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The Iron Age Manual

The Iron Age Manual
Author: Conrad Riker
Publisher: Conrad Riker
Total Pages: 206
Release: 101-01-01
Genre: Architecture
ISBN:

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This book provides an in-depth exploration of the Iron Age, delving into the various aspects of life during this historical period. From Iron Age technology and weapons to farming practices and sewerage systems, the manual covers all essential areas of human development. Additionally, it focuses on topics such as religious stories, medicine, midwifery, specialization, warfare strategies, negotiation techniques, and trade among different societies. With a rational and unapologetic approach, The Iron Age Manual serves as a comprehensive guide for understanding the foundations of modern civilization, catering specifically to a red-pilled, masculine audience while steering clear of cultural Marxist influences.


The Iron Age Round-House

The Iron Age Round-House
Author: D. W. Harding
Publisher: OUP Oxford
Total Pages: 359
Release: 2009-11-19
Genre: Social Science
ISBN: 0199558574

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A fully illustrated study of Iron Age round-houses, which explores not just their architectural aspects but more importantly their role in the social, economic and ritual structure of their communities, and their significance as symbols of Iron Age society in the face of Romanization.


The Arras Culture of Eastern Yorkshire – Celebrating the Iron Age

The Arras Culture of Eastern Yorkshire – Celebrating the Iron Age
Author: Peter Halkon
Publisher: Oxbow Books
Total Pages: 192
Release: 2020-02-28
Genre: Social Science
ISBN: 178925261X

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In 1817 a group of East Yorkshire gentry opened barrows in a large Iron Age cemetery on the Yorkshire Wolds at Arras, near Market Weighton, including a remarkable burial accompanied by a chariot with two horses, which became known as the King’s Barrow. This was the third season of excavation undertaken there, producing spectacular finds including a further chariot burial and the so-called Queen’s barrow, which contained a gold ring, many glass beads and other items. These and later discoveries would lead to the naming of the Arras Culture, and the suggestion of connections with the near European continent. Since then further remarkable finds have been made in the East Yorkshire region, including 23 chariot burials, most recently at Pocklington in 2017 and 2018, where both graves contained horses, and were featured on BBC 4’s Digging for Britain series. This volume bring together papers presented by leading experts at the Royal Archaeological Institute Annual Conference, held at the Yorkshire Museum, York, in November 2017, to celebrate the bicentenary of the Arras discoveries. The remarkable Iron Age archaeology of eastern Yorkshire is set into wider context by views from Scotland, the south of England and Iron Age Western Europe. The book covers a wide variety of topics including migration, settlement and landscape, burials, experimental chariot building, finds of various kinds and reports on the major sites such as Wetwang/Garton Slack and Pocklington.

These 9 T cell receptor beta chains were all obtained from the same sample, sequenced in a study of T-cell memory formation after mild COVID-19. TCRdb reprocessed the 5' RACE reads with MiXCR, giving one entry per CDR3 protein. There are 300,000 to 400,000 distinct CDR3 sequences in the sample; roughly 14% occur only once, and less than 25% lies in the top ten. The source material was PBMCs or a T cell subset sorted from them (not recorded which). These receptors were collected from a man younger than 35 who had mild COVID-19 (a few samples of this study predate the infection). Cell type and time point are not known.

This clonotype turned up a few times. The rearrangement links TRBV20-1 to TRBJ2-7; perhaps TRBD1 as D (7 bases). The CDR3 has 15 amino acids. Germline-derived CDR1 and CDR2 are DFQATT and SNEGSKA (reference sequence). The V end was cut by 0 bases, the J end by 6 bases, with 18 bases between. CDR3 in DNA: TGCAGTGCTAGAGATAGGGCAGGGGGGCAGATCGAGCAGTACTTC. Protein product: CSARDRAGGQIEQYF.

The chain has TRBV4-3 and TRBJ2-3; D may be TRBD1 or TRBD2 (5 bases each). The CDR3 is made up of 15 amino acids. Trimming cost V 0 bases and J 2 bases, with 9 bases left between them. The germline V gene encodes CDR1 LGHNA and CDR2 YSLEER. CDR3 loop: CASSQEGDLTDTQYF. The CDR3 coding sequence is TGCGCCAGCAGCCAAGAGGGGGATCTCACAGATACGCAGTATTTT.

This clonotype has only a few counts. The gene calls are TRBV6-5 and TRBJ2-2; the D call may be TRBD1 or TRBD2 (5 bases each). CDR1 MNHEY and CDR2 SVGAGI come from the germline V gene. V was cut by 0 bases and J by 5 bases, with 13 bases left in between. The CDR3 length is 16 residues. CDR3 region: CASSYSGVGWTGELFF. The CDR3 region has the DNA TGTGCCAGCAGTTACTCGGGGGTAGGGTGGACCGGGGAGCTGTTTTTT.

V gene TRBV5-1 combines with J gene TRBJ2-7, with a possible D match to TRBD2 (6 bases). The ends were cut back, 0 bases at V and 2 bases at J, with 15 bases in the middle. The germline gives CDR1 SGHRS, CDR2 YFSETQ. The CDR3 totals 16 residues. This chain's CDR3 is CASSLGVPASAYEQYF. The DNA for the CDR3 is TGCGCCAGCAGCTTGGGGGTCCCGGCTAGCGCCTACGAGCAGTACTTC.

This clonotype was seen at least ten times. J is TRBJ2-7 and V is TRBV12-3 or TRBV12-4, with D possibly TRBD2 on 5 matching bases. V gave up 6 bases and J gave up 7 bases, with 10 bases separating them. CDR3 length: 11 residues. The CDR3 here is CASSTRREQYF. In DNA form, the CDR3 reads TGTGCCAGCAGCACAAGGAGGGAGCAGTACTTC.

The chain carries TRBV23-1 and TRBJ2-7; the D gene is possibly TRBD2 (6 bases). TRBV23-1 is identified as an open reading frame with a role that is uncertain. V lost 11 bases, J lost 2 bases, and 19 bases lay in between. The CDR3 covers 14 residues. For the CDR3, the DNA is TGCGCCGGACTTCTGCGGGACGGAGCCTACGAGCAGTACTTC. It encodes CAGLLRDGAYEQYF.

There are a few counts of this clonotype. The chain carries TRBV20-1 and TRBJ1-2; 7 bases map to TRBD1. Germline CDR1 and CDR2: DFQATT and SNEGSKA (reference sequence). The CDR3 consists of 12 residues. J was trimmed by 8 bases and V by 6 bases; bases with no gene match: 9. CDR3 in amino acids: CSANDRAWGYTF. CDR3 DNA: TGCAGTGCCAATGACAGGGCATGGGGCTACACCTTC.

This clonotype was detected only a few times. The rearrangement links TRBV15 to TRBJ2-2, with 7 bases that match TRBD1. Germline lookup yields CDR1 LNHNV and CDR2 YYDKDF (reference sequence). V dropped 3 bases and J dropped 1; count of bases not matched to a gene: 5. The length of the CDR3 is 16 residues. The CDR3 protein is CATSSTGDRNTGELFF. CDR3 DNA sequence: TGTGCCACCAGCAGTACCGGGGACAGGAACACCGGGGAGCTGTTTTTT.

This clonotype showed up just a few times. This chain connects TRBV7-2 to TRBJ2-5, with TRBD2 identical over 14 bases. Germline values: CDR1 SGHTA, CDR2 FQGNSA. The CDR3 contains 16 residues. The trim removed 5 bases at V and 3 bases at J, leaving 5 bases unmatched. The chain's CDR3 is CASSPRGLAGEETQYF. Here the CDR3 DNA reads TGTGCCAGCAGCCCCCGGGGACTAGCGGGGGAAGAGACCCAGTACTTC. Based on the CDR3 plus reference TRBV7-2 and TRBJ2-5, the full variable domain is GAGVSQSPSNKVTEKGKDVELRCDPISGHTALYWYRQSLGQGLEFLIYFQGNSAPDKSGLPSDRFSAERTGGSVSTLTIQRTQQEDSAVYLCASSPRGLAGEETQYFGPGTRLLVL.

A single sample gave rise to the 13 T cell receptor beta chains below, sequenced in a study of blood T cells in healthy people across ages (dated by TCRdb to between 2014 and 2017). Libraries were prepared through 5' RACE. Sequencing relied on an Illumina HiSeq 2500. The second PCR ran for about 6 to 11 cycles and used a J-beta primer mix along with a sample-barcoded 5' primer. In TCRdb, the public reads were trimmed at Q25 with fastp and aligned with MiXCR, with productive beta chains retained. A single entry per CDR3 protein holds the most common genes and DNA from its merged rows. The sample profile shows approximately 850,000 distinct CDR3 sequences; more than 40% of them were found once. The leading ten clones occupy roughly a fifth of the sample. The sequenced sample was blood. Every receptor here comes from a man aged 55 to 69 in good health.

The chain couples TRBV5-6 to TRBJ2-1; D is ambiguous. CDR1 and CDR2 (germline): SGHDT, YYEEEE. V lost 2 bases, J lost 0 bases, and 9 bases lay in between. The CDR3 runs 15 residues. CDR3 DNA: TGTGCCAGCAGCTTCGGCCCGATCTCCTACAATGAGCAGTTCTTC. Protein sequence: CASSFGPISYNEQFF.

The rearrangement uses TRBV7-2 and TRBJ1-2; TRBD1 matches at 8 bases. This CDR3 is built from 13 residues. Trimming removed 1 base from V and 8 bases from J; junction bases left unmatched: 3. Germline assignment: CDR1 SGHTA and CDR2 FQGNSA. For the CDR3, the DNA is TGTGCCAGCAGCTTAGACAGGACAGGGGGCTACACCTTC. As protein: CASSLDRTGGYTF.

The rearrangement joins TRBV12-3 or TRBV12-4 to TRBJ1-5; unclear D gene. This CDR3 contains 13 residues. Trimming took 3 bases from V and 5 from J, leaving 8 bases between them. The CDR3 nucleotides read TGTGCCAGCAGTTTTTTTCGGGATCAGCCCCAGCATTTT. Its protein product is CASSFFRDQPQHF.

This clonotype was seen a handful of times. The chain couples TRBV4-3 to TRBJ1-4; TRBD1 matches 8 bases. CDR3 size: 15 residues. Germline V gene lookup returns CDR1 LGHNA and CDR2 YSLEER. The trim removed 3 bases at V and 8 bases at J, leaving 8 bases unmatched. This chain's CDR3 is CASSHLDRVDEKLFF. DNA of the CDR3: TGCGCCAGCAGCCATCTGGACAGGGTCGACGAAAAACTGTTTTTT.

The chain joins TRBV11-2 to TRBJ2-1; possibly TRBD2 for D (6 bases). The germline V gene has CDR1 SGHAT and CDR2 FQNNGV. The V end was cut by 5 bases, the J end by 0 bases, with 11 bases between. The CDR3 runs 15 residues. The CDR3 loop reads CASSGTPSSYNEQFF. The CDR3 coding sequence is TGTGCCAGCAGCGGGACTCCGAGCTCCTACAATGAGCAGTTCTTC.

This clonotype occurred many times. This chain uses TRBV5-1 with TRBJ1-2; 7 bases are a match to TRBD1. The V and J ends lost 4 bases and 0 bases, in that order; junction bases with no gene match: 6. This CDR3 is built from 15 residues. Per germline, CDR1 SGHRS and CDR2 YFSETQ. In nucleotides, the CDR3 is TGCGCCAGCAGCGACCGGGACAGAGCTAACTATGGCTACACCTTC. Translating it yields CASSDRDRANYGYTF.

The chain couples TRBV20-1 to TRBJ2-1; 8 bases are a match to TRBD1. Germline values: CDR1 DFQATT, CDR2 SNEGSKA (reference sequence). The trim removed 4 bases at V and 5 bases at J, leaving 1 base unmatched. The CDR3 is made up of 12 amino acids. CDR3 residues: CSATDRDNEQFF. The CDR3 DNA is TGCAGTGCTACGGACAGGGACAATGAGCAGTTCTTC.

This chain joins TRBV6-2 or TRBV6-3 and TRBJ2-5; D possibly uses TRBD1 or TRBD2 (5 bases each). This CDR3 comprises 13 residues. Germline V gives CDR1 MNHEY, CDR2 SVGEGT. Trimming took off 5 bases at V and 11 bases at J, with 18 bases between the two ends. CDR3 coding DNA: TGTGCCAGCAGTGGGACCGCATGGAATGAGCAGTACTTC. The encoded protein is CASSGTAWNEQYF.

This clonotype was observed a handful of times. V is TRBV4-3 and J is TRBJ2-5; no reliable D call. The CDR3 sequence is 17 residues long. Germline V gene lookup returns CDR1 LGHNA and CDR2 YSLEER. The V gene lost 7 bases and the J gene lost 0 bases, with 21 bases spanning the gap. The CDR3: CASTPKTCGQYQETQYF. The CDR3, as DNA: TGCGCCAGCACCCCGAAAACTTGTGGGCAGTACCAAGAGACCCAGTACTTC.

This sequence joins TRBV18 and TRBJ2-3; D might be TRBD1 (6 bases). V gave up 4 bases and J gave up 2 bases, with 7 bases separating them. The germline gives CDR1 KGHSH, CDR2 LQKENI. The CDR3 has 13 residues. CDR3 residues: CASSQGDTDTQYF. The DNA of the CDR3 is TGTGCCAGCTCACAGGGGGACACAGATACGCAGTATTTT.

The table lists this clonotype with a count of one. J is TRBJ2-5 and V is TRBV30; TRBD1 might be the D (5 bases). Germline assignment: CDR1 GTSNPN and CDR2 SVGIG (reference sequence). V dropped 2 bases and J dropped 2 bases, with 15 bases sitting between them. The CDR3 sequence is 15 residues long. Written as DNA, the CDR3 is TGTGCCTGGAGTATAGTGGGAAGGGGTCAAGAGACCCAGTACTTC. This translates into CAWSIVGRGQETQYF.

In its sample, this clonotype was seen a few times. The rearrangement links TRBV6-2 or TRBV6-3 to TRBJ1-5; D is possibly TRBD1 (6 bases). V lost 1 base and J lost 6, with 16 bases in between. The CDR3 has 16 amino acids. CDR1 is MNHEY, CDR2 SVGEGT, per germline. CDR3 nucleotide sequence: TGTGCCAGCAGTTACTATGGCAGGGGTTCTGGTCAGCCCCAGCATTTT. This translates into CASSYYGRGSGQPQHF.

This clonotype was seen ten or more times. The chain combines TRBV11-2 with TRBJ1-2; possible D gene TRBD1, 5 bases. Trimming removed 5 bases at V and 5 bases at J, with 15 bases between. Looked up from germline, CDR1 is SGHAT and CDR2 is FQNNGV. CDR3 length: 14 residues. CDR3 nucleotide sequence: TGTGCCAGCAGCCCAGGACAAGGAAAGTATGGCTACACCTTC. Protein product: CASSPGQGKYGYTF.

The Iron Age in Northern Britain

The Iron Age in Northern Britain
Author: Dennis W. Harding
Publisher: Routledge
Total Pages: 365
Release: 2004-08-26
Genre: Social Science
ISBN: 113441787X

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The Iron Age in Northern Britain examines the impact of the Roman expansion northwards, and the native response to the Roman occupation on both sides of the frontiers. It traces the emergence of historically-recorded communities in the post-Roman period and looks at the clash of cultures between Celts and Romans, Picts and Scots. Northern Britain has too often been seen as peripheral to a 'core' located in south-eastern England. Unlike the Iron Age in southern Britain, the story of which can be conveniently terminated with the Roman conquest, the Iron Age in northern Britain has no such horizon to mark its end. The Roman presence in southern and eastern Scotland was militarily intermittent and left untouched large tracts of Atlantic Scotland for which there is a rich legacy of Iron Age settlement, continuing from the mid-first millennium BC to the period of Norse settlement in the late first millennium AD. Here D.W. Harding shows that northern Britain was not peripheral in the Iron Age: it simply belonged to an Atlantic European mainstream different from southern England and its immediate continental neighbours.


The Iron Age in Lowland Britain

The Iron Age in Lowland Britain
Author: D.W. Harding
Publisher: Routledge
Total Pages: 296
Release: 2014-11-13
Genre: Social Science
ISBN: 1317602862